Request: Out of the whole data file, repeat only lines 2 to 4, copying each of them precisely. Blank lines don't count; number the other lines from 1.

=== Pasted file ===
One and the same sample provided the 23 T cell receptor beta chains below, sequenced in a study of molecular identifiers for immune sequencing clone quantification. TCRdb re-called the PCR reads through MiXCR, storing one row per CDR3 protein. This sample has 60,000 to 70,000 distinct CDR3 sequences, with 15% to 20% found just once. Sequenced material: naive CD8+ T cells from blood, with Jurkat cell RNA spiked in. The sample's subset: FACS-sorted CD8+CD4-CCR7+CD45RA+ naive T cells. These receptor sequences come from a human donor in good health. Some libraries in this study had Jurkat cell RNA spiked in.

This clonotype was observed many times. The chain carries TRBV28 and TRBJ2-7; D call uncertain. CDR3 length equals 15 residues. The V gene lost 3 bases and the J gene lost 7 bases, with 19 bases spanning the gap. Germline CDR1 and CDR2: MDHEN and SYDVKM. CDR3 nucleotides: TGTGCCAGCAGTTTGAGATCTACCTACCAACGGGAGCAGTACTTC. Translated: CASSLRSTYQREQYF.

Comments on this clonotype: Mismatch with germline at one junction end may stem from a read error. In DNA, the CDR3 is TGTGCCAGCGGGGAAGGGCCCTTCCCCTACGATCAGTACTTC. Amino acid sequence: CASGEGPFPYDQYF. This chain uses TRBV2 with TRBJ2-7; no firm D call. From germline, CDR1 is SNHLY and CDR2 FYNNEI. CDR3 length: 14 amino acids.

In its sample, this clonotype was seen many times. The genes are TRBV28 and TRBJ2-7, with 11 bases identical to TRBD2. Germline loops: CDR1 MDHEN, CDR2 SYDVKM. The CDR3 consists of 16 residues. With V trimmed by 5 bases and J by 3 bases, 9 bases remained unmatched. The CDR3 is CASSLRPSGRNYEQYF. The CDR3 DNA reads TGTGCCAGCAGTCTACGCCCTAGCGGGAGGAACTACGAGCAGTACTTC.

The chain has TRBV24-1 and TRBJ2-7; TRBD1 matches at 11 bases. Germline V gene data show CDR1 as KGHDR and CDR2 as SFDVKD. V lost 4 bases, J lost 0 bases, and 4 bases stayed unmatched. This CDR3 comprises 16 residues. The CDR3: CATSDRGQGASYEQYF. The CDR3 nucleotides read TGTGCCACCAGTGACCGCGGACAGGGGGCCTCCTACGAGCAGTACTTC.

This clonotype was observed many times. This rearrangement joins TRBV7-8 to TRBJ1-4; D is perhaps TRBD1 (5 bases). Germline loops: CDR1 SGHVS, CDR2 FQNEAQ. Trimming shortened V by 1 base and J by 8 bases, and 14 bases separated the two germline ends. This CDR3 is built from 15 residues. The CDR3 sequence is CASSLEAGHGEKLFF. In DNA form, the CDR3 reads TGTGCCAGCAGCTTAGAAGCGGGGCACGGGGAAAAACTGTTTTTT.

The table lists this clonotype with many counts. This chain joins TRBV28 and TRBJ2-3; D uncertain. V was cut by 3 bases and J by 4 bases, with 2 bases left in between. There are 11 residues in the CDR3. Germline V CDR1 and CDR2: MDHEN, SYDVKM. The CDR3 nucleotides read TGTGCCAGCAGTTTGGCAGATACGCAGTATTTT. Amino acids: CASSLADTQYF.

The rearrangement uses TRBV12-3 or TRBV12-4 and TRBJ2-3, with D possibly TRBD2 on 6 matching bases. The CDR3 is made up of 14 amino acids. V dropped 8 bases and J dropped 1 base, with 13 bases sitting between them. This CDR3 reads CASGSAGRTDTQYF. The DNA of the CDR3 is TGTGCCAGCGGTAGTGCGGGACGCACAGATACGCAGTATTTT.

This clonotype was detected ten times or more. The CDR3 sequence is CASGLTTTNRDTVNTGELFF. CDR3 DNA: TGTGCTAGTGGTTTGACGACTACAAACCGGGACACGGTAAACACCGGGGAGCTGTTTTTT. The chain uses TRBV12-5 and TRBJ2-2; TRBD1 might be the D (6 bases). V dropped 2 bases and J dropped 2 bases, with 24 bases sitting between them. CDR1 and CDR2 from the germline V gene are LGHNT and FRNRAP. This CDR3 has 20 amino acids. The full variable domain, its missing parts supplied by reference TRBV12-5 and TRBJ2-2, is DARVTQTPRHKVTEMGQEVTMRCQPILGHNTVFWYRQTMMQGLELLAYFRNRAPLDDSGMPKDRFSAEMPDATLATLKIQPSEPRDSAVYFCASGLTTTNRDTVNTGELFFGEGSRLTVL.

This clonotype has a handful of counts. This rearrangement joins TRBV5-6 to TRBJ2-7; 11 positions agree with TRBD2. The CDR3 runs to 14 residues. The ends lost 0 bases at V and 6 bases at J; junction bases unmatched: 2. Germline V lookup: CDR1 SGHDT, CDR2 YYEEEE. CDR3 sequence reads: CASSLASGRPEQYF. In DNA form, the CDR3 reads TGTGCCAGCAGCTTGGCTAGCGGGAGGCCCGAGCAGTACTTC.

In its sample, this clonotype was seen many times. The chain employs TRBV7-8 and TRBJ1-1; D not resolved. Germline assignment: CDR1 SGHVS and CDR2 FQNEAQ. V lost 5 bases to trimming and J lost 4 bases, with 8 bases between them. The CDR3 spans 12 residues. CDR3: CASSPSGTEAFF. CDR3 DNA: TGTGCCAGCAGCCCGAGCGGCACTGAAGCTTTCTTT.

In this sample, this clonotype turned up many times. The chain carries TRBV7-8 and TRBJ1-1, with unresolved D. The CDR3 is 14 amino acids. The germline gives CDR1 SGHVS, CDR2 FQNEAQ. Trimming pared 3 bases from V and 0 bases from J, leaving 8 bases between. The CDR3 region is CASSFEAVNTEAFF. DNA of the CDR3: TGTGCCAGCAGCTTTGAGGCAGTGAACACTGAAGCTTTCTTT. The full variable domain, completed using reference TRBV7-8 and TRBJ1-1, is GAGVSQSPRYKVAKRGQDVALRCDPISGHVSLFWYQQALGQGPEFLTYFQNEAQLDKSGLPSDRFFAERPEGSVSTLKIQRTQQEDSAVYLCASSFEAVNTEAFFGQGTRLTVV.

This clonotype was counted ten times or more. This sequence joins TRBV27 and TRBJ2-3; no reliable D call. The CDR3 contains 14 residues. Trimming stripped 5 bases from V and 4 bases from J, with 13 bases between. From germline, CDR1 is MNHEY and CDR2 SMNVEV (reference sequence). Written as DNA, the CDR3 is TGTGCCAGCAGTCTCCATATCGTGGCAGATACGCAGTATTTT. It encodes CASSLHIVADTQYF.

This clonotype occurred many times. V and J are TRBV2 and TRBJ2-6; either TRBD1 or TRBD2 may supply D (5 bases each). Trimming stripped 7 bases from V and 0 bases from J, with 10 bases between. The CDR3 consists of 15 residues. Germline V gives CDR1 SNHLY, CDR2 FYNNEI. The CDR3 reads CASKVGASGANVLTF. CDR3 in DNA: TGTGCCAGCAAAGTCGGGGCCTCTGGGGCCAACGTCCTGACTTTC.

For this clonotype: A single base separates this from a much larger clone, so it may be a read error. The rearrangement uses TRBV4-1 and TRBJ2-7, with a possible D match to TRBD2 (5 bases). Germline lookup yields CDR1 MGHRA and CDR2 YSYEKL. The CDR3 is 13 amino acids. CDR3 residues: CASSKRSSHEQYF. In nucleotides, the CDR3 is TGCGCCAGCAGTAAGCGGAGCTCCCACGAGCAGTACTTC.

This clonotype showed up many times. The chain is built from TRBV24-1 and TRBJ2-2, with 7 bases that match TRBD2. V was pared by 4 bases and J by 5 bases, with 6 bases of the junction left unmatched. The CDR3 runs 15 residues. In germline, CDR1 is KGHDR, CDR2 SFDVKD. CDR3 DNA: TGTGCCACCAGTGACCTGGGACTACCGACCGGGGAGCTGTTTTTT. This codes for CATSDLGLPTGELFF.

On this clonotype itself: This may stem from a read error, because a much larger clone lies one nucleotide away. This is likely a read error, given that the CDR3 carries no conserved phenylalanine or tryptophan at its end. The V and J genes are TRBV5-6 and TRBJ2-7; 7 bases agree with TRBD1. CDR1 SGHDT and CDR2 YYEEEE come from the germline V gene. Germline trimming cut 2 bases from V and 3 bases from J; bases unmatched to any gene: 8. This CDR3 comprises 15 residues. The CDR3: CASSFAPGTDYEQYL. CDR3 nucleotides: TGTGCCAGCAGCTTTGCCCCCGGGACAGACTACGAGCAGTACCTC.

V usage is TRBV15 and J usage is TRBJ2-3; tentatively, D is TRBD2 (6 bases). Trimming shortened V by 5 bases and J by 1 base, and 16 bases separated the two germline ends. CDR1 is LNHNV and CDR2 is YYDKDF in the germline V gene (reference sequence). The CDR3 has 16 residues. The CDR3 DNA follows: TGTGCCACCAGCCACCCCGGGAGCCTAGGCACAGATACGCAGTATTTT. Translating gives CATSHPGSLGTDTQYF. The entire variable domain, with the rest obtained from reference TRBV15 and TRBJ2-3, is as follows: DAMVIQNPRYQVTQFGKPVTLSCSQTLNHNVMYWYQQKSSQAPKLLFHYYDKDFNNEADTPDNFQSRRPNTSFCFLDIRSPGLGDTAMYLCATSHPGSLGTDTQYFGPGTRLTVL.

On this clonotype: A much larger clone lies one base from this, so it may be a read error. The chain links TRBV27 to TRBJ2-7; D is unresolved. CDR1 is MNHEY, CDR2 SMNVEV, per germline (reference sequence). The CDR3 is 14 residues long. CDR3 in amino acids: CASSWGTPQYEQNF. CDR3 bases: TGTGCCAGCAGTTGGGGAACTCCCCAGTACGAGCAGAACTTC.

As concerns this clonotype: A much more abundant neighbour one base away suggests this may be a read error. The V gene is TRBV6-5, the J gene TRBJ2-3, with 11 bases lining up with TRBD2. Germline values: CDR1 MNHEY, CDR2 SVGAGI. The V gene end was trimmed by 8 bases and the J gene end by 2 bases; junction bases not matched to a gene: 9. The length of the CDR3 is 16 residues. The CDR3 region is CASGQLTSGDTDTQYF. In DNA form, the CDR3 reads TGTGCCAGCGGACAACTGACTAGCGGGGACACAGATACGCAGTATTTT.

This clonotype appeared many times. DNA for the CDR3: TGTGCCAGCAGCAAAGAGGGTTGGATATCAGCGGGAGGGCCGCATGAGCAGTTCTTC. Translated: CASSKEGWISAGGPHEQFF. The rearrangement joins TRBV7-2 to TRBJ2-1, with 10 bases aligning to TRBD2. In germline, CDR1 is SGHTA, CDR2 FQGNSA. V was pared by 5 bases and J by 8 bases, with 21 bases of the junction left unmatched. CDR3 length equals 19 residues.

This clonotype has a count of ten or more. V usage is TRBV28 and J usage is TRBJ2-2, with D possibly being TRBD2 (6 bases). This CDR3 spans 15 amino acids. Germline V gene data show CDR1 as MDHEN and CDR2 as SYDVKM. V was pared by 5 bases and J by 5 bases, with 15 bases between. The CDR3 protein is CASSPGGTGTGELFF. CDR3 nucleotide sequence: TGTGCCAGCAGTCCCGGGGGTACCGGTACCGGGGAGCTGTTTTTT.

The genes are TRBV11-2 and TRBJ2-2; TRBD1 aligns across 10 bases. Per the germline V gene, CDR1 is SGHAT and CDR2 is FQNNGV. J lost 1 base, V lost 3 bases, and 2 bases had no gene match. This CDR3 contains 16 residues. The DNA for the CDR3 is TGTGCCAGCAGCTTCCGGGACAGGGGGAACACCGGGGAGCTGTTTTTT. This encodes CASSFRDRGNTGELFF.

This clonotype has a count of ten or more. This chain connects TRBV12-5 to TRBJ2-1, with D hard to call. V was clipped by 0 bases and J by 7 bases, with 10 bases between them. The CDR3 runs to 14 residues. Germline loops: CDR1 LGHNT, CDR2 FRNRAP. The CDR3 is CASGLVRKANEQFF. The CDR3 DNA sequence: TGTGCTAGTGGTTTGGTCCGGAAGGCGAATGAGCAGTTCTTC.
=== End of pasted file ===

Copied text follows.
This clonotype was observed many times. The chain carries TRBV28 and TRBJ2-7; D call uncertain. CDR3 length equals 15 residues. The V gene lost 3 bases and the J gene lost 7 bases, with 19 bases spanning the gap. Germline CDR1 and CDR2: MDHEN and SYDVKM. CDR3 nucleotides: TGTGCCAGCAGTTTGAGATCTACCTACCAACGGGAGCAGTACTTC. Translated: CASSLRSTYQREQYF.

Comments on this clonotype: Mismatch with germline at one junction end may stem from a read error. In DNA, the CDR3 is TGTGCCAGCGGGGAAGGGCCCTTCCCCTACGATCAGTACTTC. Amino acid sequence: CASGEGPFPYDQYF. This chain uses TRBV2 with TRBJ2-7; no firm D call. From germline, CDR1 is SNHLY and CDR2 FYNNEI. CDR3 length: 14 amino acids.

In its sample, this clonotype was seen many times. The genes are TRBV28 and TRBJ2-7, with 11 bases identical to TRBD2. Germline loops: CDR1 MDHEN, CDR2 SYDVKM. The CDR3 consists of 16 residues. With V trimmed by 5 bases and J by 3 bases, 9 bases remained unmatched. The CDR3 is CASSLRPSGRNYEQYF. The CDR3 DNA reads TGTGCCAGCAGTCTACGCCCTAGCGGGAGGAACTACGAGCAGTACTTC.